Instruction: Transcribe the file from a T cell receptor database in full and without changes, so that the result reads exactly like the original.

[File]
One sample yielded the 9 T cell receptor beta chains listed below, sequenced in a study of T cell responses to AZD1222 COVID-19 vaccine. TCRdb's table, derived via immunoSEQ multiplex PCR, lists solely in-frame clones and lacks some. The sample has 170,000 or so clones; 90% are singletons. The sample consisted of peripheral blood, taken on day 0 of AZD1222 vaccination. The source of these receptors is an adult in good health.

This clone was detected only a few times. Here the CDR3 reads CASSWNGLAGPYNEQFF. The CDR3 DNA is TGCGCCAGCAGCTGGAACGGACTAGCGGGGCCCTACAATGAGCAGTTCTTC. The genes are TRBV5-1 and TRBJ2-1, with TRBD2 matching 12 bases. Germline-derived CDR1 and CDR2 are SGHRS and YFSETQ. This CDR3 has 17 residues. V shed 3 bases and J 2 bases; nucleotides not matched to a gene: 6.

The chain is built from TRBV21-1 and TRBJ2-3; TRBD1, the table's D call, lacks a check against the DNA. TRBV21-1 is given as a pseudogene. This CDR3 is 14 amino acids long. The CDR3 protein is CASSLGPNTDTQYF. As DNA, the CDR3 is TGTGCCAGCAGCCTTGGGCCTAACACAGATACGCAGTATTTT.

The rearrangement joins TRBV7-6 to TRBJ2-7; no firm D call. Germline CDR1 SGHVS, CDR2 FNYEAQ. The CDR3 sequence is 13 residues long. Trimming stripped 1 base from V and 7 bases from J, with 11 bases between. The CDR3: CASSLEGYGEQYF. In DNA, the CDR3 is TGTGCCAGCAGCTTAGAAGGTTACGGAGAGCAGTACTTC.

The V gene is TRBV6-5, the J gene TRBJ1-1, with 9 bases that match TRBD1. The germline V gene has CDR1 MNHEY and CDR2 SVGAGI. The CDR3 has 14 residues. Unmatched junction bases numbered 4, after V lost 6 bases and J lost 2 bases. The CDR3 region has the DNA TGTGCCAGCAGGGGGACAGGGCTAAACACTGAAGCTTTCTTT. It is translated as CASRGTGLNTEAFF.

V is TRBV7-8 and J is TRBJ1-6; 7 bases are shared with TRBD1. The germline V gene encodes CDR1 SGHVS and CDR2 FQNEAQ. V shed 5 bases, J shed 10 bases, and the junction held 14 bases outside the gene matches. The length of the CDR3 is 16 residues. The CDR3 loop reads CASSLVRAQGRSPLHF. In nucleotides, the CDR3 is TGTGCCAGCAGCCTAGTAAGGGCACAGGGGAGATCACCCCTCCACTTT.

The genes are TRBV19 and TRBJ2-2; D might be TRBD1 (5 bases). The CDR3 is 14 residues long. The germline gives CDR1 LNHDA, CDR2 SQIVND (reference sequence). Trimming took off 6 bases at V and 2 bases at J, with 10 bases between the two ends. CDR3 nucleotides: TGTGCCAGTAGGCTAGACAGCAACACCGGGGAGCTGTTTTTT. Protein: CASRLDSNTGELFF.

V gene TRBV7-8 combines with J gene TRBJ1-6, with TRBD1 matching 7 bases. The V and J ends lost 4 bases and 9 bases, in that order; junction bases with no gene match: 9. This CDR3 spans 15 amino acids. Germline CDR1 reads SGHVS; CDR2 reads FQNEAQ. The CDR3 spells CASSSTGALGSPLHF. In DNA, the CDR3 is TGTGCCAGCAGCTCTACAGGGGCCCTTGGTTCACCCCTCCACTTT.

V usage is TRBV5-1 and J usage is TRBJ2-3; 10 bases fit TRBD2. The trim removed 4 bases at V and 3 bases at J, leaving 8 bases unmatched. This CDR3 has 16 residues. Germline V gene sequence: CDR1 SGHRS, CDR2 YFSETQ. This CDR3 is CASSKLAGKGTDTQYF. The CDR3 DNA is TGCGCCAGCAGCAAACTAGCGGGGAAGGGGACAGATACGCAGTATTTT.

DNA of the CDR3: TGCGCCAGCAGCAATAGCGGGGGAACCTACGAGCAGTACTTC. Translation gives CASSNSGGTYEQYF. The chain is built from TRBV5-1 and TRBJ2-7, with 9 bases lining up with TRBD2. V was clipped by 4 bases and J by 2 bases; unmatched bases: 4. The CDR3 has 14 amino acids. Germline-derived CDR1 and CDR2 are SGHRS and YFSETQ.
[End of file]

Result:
One sample yielded the 9 T cell receptor beta chains listed below, sequenced in a study of T cell responses to AZD1222 COVID-19 vaccine. TCRdb's table, derived via immunoSEQ multiplex PCR, lists solely in-frame clones and lacks some. The sample has 170,000 or so clones; 90% are singletons. The sample consisted of peripheral blood, taken on day 0 of AZD1222 vaccination. The source of these receptors is an adult in good health.

This clone was detected only a few times. Here the CDR3 reads CASSWNGLAGPYNEQFF. The CDR3 DNA is TGCGCCAGCAGCTGGAACGGACTAGCGGGGCCCTACAATGAGCAGTTCTTC. The genes are TRBV5-1 and TRBJ2-1, with TRBD2 matching 12 bases. Germline-derived CDR1 and CDR2 are SGHRS and YFSETQ. This CDR3 has 17 residues. V shed 3 bases and J 2 bases; nucleotides not matched to a gene: 6.

The chain is built from TRBV21-1 and TRBJ2-3; TRBD1, the table's D call, lacks a check against the DNA. TRBV21-1 is given as a pseudogene. This CDR3 is 14 amino acids long. The CDR3 protein is CASSLGPNTDTQYF. As DNA, the CDR3 is TGTGCCAGCAGCCTTGGGCCTAACACAGATACGCAGTATTTT.

The rearrangement joins TRBV7-6 to TRBJ2-7; no firm D call. Germline CDR1 SGHVS, CDR2 FNYEAQ. The CDR3 sequence is 13 residues long. Trimming stripped 1 base from V and 7 bases from J, with 11 bases between. The CDR3: CASSLEGYGEQYF. In DNA, the CDR3 is TGTGCCAGCAGCTTAGAAGGTTACGGAGAGCAGTACTTC.

The V gene is TRBV6-5, the J gene TRBJ1-1, with 9 bases that match TRBD1. The germline V gene has CDR1 MNHEY and CDR2 SVGAGI. The CDR3 has 14 residues. Unmatched junction bases numbered 4, after V lost 6 bases and J lost 2 bases. The CDR3 region has the DNA TGTGCCAGCAGGGGGACAGGGCTAAACACTGAAGCTTTCTTT. It is translated as CASRGTGLNTEAFF.

V is TRBV7-8 and J is TRBJ1-6; 7 bases are shared with TRBD1. The germline V gene encodes CDR1 SGHVS and CDR2 FQNEAQ. V shed 5 bases, J shed 10 bases, and the junction held 14 bases outside the gene matches. The length of the CDR3 is 16 residues. The CDR3 loop reads CASSLVRAQGRSPLHF. In nucleotides, the CDR3 is TGTGCCAGCAGCCTAGTAAGGGCACAGGGGAGATCACCCCTCCACTTT.

The genes are TRBV19 and TRBJ2-2; D might be TRBD1 (5 bases). The CDR3 is 14 residues long. The germline gives CDR1 LNHDA, CDR2 SQIVND (reference sequence). Trimming took off 6 bases at V and 2 bases at J, with 10 bases between the two ends. CDR3 nucleotides: TGTGCCAGTAGGCTAGACAGCAACACCGGGGAGCTGTTTTTT. Protein: CASRLDSNTGELFF.

V gene TRBV7-8 combines with J gene TRBJ1-6, with TRBD1 matching 7 bases. The V and J ends lost 4 bases and 9 bases, in that order; junction bases with no gene match: 9. This CDR3 spans 15 amino acids. Germline CDR1 reads SGHVS; CDR2 reads FQNEAQ. The CDR3 spells CASSSTGALGSPLHF. In DNA, the CDR3 is TGTGCCAGCAGCTCTACAGGGGCCCTTGGTTCACCCCTCCACTTT.

V usage is TRBV5-1 and J usage is TRBJ2-3; 10 bases fit TRBD2. The trim removed 4 bases at V and 3 bases at J, leaving 8 bases unmatched. This CDR3 has 16 residues. Germline V gene sequence: CDR1 SGHRS, CDR2 YFSETQ. This CDR3 is CASSKLAGKGTDTQYF. The CDR3 DNA is TGCGCCAGCAGCAAACTAGCGGGGAAGGGGACAGATACGCAGTATTTT.

DNA of the CDR3: TGCGCCAGCAGCAATAGCGGGGGAACCTACGAGCAGTACTTC. Translation gives CASSNSGGTYEQYF. The chain is built from TRBV5-1 and TRBJ2-7, with 9 bases lining up with TRBD2. V was clipped by 4 bases and J by 2 bases; unmatched bases: 4. The CDR3 has 14 amino acids. Germline-derived CDR1 and CDR2 are SGHRS and YFSETQ.